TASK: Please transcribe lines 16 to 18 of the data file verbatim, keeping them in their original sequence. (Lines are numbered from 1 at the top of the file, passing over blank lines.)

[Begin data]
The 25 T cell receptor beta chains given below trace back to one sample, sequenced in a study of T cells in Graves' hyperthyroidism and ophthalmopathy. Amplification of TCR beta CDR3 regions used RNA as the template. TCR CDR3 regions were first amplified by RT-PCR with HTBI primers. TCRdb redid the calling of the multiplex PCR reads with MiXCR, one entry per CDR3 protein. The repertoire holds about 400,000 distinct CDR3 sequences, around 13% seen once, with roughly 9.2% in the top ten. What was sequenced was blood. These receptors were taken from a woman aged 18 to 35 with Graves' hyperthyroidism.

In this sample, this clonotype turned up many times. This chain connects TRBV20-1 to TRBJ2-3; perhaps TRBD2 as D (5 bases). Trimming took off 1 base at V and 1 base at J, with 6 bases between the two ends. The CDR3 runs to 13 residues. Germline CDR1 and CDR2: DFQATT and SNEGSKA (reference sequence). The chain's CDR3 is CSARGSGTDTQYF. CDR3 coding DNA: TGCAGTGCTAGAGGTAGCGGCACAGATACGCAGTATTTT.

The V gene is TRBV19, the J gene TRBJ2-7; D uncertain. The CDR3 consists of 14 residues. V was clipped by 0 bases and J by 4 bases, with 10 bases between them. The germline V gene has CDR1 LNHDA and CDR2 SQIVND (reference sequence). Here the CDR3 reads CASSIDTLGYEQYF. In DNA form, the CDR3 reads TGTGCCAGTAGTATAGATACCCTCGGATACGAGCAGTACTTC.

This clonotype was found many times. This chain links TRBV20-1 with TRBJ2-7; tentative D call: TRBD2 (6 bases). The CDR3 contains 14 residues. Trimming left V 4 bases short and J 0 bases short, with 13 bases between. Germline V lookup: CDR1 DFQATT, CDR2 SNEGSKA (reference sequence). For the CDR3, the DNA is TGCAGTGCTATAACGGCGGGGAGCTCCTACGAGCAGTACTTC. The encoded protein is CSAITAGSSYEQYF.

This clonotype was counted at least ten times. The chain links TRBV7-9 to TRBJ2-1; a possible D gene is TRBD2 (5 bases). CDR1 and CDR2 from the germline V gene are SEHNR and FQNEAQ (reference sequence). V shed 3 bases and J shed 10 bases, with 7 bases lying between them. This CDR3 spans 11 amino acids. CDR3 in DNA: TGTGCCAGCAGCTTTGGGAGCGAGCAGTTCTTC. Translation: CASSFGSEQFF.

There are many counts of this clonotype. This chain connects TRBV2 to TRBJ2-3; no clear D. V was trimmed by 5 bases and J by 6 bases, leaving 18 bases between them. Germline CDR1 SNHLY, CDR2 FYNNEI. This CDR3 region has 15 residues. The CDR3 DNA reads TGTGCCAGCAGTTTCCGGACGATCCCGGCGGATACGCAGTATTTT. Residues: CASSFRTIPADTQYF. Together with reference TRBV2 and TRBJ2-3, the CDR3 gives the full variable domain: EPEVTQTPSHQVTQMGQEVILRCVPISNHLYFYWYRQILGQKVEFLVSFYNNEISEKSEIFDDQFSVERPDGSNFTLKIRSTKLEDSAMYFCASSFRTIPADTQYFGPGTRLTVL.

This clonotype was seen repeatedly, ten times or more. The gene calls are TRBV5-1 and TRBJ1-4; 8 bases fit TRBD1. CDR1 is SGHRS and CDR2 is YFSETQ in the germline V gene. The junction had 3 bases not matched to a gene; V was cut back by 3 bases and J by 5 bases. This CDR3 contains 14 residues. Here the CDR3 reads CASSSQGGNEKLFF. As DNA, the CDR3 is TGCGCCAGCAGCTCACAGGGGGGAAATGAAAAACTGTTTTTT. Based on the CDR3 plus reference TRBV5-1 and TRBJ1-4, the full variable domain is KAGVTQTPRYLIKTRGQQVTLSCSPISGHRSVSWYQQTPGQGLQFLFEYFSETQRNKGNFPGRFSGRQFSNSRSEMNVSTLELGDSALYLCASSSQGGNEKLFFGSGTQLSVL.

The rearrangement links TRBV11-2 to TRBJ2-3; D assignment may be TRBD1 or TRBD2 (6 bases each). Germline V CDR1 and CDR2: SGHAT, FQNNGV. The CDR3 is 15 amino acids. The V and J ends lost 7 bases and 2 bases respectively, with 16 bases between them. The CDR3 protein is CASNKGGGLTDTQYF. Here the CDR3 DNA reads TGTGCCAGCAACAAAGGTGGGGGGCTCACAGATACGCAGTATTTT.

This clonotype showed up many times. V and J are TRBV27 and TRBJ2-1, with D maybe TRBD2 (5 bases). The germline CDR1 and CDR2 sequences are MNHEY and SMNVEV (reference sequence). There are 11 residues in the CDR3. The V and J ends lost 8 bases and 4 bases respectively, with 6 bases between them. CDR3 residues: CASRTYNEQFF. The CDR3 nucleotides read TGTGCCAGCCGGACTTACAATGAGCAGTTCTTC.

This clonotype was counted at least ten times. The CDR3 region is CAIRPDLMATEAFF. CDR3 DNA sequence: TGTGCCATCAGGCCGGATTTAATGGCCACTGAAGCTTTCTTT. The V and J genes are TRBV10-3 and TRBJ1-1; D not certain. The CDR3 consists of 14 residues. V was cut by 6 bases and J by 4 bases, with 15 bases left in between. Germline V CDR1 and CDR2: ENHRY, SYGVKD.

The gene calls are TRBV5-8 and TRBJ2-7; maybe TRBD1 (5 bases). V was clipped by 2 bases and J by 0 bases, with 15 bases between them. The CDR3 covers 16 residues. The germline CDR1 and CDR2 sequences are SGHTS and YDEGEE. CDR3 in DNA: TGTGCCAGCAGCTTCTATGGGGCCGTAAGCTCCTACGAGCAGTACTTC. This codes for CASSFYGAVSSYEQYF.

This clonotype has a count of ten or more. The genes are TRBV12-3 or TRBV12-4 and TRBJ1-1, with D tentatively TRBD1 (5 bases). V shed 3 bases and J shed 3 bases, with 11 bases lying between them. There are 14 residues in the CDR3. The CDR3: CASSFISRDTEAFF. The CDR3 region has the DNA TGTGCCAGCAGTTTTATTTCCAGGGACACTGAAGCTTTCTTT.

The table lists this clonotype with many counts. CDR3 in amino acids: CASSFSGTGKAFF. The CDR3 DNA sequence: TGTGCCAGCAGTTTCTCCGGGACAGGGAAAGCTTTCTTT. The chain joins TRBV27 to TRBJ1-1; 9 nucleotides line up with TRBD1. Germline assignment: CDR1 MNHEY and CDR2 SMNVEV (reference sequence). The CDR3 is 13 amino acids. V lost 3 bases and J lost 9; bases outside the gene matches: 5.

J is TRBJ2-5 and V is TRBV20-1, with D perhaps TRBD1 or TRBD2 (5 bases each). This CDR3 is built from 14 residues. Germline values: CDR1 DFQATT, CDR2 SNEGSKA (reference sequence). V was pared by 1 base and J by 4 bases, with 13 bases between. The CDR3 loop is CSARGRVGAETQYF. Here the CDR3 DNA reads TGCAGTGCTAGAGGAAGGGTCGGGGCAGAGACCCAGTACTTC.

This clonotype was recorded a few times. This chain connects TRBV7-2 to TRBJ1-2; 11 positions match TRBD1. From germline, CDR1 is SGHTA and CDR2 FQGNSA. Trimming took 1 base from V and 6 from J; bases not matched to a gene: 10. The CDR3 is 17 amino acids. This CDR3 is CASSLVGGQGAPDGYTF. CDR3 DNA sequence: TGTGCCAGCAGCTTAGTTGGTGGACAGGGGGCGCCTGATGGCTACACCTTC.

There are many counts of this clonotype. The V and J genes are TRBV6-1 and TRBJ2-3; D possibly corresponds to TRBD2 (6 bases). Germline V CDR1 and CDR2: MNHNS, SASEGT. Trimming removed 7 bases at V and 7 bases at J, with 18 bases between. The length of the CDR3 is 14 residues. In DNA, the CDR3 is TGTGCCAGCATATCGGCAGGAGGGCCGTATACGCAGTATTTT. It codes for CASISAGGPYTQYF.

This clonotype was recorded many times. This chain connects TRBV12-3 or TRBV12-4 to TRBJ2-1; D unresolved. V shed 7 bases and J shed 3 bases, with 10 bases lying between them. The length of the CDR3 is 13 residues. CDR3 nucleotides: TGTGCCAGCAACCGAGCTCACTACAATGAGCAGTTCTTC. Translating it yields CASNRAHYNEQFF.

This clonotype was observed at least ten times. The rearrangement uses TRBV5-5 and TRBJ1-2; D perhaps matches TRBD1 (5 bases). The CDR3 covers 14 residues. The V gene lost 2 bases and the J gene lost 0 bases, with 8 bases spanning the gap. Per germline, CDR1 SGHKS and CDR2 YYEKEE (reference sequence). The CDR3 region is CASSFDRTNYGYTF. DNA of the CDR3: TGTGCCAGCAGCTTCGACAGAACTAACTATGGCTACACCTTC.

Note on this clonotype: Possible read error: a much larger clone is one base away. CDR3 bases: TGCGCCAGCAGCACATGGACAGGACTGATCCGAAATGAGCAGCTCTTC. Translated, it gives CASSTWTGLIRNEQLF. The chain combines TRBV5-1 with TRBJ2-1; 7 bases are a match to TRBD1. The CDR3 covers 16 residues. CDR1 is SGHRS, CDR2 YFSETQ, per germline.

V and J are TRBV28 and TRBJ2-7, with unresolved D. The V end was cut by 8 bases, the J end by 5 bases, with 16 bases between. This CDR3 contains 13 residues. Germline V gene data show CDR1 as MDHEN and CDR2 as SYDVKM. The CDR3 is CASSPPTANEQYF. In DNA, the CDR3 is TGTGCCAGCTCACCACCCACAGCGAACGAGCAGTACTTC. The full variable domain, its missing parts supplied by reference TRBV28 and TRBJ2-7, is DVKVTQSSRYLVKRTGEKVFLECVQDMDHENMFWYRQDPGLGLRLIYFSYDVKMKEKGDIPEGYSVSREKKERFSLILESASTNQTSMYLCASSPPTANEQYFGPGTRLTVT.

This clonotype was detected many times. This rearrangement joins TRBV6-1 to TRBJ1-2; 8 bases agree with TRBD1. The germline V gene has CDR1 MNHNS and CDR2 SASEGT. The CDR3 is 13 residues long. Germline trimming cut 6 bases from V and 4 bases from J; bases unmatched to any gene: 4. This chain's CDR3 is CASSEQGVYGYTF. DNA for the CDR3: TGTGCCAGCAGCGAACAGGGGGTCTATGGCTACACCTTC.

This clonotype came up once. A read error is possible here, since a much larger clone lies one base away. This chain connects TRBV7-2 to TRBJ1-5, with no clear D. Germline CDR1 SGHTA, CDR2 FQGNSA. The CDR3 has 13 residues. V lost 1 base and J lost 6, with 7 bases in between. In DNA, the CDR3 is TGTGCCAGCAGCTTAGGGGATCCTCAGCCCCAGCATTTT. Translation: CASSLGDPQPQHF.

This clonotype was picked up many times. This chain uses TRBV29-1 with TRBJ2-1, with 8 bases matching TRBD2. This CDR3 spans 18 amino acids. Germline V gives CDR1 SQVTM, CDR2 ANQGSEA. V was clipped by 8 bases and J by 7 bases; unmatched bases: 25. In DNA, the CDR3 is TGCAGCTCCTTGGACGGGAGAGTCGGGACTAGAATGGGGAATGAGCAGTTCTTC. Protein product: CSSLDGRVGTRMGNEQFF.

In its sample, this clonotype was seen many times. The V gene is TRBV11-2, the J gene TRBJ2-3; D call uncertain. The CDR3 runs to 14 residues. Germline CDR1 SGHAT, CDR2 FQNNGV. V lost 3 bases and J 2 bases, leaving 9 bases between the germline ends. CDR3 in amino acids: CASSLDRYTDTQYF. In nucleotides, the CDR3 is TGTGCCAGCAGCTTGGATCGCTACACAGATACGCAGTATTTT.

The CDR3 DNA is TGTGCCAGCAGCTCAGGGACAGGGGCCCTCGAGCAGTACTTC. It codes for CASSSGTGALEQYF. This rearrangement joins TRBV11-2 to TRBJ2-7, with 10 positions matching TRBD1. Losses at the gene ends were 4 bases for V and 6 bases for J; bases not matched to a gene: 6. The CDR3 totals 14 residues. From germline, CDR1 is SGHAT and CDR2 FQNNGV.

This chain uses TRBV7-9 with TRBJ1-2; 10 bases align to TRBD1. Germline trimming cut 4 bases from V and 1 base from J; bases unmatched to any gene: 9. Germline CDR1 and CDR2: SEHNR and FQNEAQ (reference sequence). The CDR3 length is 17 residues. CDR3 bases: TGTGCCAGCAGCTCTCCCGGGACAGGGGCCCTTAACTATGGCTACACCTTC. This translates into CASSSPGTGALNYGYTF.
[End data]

There are many counts of this clonotype. The V and J genes are TRBV6-1 and TRBJ2-3; D possibly corresponds to TRBD2 (6 bases). Germline V CDR1 and CDR2: MNHNS, SASEGT. Trimming removed 7 bases at V and 7 bases at J, with 18 bases between. The length of the CDR3 is 14 residues. In DNA, the CDR3 is TGTGCCAGCATATCGGCAGGAGGGCCGTATACGCAGTATTTT. It codes for CASISAGGPYTQYF.

This clonotype was recorded many times. This chain connects TRBV12-3 or TRBV12-4 to TRBJ2-1; D unresolved. V shed 7 bases and J shed 3 bases, with 10 bases lying between them. The length of the CDR3 is 13 residues. CDR3 nucleotides: TGTGCCAGCAACCGAGCTCACTACAATGAGCAGTTCTTC. Translating it yields CASNRAHYNEQFF.

This clonotype was observed at least ten times. The rearrangement uses TRBV5-5 and TRBJ1-2; D perhaps matches TRBD1 (5 bases). The CDR3 covers 14 residues. The V gene lost 2 bases and the J gene lost 0 bases, with 8 bases spanning the gap. Per germline, CDR1 SGHKS and CDR2 YYEKEE (reference sequence). The CDR3 region is CASSFDRTNYGYTF. DNA of the CDR3: TGTGCCAGCAGCTTCGACAGAACTAACTATGGCTACACCTTC.